China expert Gregory Kulacki comments on the current state of affairs between the U.S. and China as it pertains to cooperation in outer space

This summer, the Battelle Center for Science, Engineering, and Public Policy and the Chinese Society of Astronautics brought together students from around the world to put on the Sino-American Cultural Exchange Workshop on Space Exploration. The Beijing Institute of Technology hosted the workshop, where students heard from both Chinese and U.S. space industry experts and learned about how each country addresses issues such as project management, risk assessment, and team-building.

Dr. Gregory Kulacki, China Project Manager from the Union of Concerned Scientists, was one such expert. He gave a talk on space exploration, geopolitics, and global governance. Dr. Kulacki has spent his career fostering cross-cultural dialogue between China and the U.S. regarding nuclear arms control and space security.

This fall, the Battelle Center hosted Gregory for a few days to come speak to our students interested in working in the space industry, and while he was here we interviewed him on the current state of affairs between China and the United States as it pertains to cooperation in outer space. Check out the interview below.
Welcome to Ohio State! Thank you so much for coming and sharing your expertise with us. Let’s start with a brief introduction to yourself and your work.

Can you summarize the current state of affairs between China and the United States as it pertains to cooperation in outer space?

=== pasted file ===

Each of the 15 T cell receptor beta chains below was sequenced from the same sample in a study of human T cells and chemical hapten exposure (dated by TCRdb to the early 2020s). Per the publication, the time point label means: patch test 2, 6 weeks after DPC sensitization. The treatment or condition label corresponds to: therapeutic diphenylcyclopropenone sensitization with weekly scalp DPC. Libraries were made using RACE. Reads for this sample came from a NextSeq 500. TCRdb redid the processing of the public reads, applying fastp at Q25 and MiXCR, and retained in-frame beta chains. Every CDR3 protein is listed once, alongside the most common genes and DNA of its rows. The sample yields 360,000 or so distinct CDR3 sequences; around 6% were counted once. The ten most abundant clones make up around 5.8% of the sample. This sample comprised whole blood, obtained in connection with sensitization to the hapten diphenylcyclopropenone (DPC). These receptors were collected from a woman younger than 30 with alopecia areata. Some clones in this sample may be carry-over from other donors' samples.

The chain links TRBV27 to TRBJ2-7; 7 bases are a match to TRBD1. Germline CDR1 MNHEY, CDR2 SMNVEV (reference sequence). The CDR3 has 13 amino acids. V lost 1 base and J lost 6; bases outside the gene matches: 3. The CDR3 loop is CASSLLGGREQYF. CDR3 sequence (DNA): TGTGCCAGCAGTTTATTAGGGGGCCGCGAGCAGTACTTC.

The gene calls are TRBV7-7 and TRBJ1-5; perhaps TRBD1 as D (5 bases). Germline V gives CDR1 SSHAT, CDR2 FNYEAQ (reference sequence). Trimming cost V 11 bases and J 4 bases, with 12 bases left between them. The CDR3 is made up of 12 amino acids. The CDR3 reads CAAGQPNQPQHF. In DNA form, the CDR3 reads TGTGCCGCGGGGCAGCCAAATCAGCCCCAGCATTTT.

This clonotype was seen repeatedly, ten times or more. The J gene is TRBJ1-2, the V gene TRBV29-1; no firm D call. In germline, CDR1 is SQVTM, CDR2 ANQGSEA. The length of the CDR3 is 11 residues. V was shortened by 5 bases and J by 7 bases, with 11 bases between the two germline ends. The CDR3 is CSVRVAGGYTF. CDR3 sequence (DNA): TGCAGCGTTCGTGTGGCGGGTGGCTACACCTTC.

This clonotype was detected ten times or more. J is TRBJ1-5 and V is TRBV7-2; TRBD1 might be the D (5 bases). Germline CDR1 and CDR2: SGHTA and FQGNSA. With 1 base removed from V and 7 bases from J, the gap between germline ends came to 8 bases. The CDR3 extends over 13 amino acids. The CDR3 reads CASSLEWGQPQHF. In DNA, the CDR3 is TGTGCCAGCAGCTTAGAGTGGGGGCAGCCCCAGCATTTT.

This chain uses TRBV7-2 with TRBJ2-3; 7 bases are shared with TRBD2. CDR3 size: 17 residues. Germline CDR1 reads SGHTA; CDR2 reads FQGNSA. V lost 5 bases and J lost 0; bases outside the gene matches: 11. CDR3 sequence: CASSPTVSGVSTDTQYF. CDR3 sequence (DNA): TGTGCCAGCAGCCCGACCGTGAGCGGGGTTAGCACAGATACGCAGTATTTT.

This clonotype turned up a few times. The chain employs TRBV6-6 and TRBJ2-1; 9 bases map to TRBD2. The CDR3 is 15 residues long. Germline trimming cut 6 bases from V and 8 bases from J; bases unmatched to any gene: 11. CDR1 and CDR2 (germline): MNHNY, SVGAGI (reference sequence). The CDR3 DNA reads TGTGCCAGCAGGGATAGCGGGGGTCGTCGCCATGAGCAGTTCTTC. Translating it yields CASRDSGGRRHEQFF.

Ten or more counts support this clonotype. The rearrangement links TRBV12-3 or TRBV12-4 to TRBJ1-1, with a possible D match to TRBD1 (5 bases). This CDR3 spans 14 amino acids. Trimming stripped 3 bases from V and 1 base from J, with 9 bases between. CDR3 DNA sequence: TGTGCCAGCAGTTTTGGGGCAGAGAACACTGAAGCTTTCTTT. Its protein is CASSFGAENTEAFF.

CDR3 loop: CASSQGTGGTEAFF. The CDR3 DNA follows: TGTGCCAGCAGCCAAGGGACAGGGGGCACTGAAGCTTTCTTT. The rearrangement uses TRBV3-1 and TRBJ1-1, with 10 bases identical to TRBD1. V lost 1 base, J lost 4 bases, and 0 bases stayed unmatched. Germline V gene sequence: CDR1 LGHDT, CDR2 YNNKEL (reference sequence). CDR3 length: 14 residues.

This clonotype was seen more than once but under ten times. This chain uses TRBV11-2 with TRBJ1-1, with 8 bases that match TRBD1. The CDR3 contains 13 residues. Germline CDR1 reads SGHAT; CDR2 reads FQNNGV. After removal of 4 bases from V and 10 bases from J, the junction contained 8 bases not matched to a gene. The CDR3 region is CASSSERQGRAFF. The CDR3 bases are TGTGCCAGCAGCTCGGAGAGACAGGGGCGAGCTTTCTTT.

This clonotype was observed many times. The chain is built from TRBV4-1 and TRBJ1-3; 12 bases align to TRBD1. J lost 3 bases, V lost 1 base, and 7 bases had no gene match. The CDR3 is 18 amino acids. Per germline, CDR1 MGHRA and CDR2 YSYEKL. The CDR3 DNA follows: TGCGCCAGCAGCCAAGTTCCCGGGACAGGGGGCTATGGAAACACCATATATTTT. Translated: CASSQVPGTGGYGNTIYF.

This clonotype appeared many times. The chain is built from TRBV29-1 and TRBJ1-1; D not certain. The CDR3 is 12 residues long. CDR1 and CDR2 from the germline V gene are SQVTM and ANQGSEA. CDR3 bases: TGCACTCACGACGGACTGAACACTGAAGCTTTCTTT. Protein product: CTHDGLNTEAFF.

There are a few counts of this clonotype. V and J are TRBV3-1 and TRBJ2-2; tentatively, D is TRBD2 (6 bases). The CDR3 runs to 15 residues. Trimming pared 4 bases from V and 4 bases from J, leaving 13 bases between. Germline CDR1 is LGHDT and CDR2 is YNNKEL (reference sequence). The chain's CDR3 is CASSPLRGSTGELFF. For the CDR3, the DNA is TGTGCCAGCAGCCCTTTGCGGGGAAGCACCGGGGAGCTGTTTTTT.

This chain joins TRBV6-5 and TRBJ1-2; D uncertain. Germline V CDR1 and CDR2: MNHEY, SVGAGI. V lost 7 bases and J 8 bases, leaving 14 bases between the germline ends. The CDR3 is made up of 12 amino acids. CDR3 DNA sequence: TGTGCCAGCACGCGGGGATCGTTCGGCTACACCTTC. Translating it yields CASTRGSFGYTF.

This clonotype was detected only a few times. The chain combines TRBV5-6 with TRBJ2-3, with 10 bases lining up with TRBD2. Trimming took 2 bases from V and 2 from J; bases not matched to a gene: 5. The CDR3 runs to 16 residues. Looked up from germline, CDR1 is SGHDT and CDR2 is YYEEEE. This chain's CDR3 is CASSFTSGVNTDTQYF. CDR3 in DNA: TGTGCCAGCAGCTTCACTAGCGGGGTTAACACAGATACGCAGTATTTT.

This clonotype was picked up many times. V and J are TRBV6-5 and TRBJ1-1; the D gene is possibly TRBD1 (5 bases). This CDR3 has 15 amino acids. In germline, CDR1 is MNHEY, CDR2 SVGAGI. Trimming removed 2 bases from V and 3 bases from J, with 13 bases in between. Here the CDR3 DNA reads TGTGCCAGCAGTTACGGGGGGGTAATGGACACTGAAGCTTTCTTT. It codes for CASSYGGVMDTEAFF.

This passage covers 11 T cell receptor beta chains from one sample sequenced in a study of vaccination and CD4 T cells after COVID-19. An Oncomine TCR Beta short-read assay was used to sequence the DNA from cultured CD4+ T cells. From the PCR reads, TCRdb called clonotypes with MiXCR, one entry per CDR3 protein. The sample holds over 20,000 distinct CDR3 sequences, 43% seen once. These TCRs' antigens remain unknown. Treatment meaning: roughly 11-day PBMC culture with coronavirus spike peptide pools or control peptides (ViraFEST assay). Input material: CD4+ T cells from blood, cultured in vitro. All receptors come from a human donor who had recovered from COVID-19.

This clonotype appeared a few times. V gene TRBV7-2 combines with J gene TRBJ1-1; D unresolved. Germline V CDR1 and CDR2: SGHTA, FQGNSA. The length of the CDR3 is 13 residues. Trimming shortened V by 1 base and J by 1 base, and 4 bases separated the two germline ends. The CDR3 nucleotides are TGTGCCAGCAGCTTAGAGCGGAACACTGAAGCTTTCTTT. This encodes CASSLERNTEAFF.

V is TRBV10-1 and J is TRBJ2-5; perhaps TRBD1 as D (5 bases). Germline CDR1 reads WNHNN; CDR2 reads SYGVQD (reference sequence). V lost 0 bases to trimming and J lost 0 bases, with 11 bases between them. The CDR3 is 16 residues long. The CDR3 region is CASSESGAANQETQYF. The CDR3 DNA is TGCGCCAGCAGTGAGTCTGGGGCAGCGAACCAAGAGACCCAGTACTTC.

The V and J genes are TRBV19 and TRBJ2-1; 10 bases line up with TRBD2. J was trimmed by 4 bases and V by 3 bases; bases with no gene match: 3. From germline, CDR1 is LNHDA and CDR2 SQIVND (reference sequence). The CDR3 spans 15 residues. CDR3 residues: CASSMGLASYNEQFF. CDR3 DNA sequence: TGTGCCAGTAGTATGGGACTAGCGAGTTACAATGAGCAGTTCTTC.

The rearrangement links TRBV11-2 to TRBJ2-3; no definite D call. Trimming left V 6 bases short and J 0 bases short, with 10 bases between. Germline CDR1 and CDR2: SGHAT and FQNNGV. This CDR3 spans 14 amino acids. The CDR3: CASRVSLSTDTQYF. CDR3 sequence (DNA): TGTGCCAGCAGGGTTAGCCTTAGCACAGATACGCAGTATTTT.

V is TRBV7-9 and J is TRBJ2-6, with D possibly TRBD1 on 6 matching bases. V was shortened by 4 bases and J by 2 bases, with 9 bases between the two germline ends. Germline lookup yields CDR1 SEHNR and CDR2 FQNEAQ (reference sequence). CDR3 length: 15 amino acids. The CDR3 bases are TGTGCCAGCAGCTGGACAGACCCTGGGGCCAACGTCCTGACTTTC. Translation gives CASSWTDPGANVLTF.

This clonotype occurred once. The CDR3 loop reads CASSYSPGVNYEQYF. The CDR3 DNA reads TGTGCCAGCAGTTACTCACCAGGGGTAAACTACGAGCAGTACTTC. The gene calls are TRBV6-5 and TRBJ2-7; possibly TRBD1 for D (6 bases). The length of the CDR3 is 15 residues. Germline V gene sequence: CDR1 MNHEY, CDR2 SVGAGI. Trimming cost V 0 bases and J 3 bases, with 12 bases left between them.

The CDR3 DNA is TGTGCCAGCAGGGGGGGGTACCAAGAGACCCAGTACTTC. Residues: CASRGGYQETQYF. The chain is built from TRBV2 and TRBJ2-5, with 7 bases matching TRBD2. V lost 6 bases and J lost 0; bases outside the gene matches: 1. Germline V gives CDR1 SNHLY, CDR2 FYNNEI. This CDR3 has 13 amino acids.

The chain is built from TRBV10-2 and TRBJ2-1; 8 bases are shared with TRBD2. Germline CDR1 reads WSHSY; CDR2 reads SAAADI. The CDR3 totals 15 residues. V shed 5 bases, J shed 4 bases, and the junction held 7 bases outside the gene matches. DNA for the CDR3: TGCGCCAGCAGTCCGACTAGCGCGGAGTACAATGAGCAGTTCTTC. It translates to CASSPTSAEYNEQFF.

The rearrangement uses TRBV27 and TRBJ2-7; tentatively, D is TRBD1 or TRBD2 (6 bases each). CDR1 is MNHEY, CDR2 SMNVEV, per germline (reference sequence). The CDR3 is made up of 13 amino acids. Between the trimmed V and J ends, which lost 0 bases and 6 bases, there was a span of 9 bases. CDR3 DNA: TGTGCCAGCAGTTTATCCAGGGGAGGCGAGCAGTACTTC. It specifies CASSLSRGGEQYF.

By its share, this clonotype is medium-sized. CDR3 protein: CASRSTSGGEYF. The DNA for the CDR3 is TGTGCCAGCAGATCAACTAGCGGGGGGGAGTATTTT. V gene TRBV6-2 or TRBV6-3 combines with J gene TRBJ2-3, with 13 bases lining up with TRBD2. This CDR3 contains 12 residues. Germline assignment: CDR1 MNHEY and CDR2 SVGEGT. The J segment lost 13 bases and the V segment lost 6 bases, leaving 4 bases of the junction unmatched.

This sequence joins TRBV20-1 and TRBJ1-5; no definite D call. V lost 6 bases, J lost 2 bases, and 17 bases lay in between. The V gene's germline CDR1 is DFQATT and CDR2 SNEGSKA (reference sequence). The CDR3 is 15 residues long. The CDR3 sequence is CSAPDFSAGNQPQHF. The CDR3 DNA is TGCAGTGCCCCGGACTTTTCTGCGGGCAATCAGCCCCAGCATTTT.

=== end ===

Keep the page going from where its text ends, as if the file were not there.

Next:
Given that complex and challenging environment and the ways in which a shift to commercialization is changing the space industry, how do you understand the role of actors in the private sector, in academia, and in NGOs as it pertains to U.S.-China relations and cooperation in outer space?

Shifting topics a little bit, we hear a lot in U.S. media about the Belt and Road Initiative in China. What role do you see that playing in China’s ambitions in space, and how does that affect their other activities throughout the sciences?

What do you make of China’s ambitions in space? How do you understand them?

You’ve spent your career working at the interface of science and policy in China. What advice do you have for organizations seeking to navigate a system that’s so different from our own?

I recall reading in a publication of yours about a Chinese satellite that was suspected of coming into collision with the International Space Station. There was this controversy that maybe shouldn’t have been because of that language issue.

If you had to sum up where we’re at right now, what do you think we need to do moving forward?